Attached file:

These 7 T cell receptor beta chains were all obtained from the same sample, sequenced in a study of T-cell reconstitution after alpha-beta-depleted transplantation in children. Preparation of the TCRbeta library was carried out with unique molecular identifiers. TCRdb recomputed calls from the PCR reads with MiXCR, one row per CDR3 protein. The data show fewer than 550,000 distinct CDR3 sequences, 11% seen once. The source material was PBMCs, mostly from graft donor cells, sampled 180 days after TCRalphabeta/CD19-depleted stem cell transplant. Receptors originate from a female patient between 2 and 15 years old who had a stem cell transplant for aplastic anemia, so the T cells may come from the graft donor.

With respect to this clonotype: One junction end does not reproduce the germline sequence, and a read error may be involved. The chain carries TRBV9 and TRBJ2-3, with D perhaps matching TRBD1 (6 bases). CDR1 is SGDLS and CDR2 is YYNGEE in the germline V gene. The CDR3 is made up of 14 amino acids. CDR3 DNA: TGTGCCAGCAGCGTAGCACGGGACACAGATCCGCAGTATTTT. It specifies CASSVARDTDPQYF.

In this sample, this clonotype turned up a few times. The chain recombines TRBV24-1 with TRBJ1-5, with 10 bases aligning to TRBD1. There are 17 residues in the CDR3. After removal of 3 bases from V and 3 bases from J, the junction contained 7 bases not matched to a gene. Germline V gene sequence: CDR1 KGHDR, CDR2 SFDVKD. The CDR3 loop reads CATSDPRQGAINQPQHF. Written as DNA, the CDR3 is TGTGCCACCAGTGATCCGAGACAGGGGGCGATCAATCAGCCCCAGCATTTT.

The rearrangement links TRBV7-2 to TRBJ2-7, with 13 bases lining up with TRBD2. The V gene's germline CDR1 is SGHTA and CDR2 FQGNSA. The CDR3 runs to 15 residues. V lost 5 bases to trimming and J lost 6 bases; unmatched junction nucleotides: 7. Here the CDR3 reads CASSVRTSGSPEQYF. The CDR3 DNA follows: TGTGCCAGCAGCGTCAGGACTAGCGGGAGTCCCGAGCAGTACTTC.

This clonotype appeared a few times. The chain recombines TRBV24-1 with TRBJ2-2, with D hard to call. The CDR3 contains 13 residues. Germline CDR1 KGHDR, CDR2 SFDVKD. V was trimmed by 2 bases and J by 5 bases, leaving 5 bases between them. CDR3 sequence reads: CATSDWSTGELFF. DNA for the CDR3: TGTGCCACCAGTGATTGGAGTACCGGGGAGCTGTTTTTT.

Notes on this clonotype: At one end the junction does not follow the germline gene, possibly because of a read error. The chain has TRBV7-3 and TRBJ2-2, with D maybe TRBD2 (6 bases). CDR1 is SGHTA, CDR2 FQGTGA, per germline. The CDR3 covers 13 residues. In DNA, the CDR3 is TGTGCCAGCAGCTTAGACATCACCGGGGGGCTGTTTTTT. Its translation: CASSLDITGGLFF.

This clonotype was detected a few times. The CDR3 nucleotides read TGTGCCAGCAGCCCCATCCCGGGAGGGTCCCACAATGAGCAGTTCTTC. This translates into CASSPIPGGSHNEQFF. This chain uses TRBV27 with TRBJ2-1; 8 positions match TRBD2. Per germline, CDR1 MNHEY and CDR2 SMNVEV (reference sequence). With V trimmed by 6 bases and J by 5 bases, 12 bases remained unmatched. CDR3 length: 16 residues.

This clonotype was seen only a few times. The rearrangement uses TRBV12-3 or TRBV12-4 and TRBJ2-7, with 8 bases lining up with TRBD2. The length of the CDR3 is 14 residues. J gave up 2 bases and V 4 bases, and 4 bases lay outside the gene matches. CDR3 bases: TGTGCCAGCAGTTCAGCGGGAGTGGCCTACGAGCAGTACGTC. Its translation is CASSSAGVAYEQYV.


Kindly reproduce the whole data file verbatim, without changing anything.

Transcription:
These 7 T cell receptor beta chains were all obtained from the same sample, sequenced in a study of T-cell reconstitution after alpha-beta-depleted transplantation in children. Preparation of the TCRbeta library was carried out with unique molecular identifiers. TCRdb recomputed calls from the PCR reads with MiXCR, one row per CDR3 protein. The data show fewer than 550,000 distinct CDR3 sequences, 11% seen once. The source material was PBMCs, mostly from graft donor cells, sampled 180 days after TCRalphabeta/CD19-depleted stem cell transplant. Receptors originate from a female patient between 2 and 15 years old who had a stem cell transplant for aplastic anemia, so the T cells may come from the graft donor.

With respect to this clonotype: One junction end does not reproduce the germline sequence, and a read error may be involved. The chain carries TRBV9 and TRBJ2-3, with D perhaps matching TRBD1 (6 bases). CDR1 is SGDLS and CDR2 is YYNGEE in the germline V gene. The CDR3 is made up of 14 amino acids. CDR3 DNA: TGTGCCAGCAGCGTAGCACGGGACACAGATCCGCAGTATTTT. It specifies CASSVARDTDPQYF.

In this sample, this clonotype turned up a few times. The chain recombines TRBV24-1 with TRBJ1-5, with 10 bases aligning to TRBD1. There are 17 residues in the CDR3. After removal of 3 bases from V and 3 bases from J, the junction contained 7 bases not matched to a gene. Germline V gene sequence: CDR1 KGHDR, CDR2 SFDVKD. The CDR3 loop reads CATSDPRQGAINQPQHF. Written as DNA, the CDR3 is TGTGCCACCAGTGATCCGAGACAGGGGGCGATCAATCAGCCCCAGCATTTT.

The rearrangement links TRBV7-2 to TRBJ2-7, with 13 bases lining up with TRBD2. The V gene's germline CDR1 is SGHTA and CDR2 FQGNSA. The CDR3 runs to 15 residues. V lost 5 bases to trimming and J lost 6 bases; unmatched junction nucleotides: 7. Here the CDR3 reads CASSVRTSGSPEQYF. The CDR3 DNA follows: TGTGCCAGCAGCGTCAGGACTAGCGGGAGTCCCGAGCAGTACTTC.

This clonotype appeared a few times. The chain recombines TRBV24-1 with TRBJ2-2, with D hard to call. The CDR3 contains 13 residues. Germline CDR1 KGHDR, CDR2 SFDVKD. V was trimmed by 2 bases and J by 5 bases, leaving 5 bases between them. CDR3 sequence reads: CATSDWSTGELFF. DNA for the CDR3: TGTGCCACCAGTGATTGGAGTACCGGGGAGCTGTTTTTT.

Notes on this clonotype: At one end the junction does not follow the germline gene, possibly because of a read error. The chain has TRBV7-3 and TRBJ2-2, with D maybe TRBD2 (6 bases). CDR1 is SGHTA, CDR2 FQGTGA, per germline. The CDR3 covers 13 residues. In DNA, the CDR3 is TGTGCCAGCAGCTTAGACATCACCGGGGGGCTGTTTTTT. Its translation: CASSLDITGGLFF.

This clonotype was detected a few times. The CDR3 nucleotides read TGTGCCAGCAGCCCCATCCCGGGAGGGTCCCACAATGAGCAGTTCTTC. This translates into CASSPIPGGSHNEQFF. This chain uses TRBV27 with TRBJ2-1; 8 positions match TRBD2. Per germline, CDR1 MNHEY and CDR2 SMNVEV (reference sequence). With V trimmed by 6 bases and J by 5 bases, 12 bases remained unmatched. CDR3 length: 16 residues.

This clonotype was seen only a few times. The rearrangement uses TRBV12-3 or TRBV12-4 and TRBJ2-7, with 8 bases lining up with TRBD2. The length of the CDR3 is 14 residues. J gave up 2 bases and V 4 bases, and 4 bases lay outside the gene matches. CDR3 bases: TGTGCCAGCAGTTCAGCGGGAGTGGCCTACGAGCAGTACGTC. Its translation is CASSSAGVAYEQYV.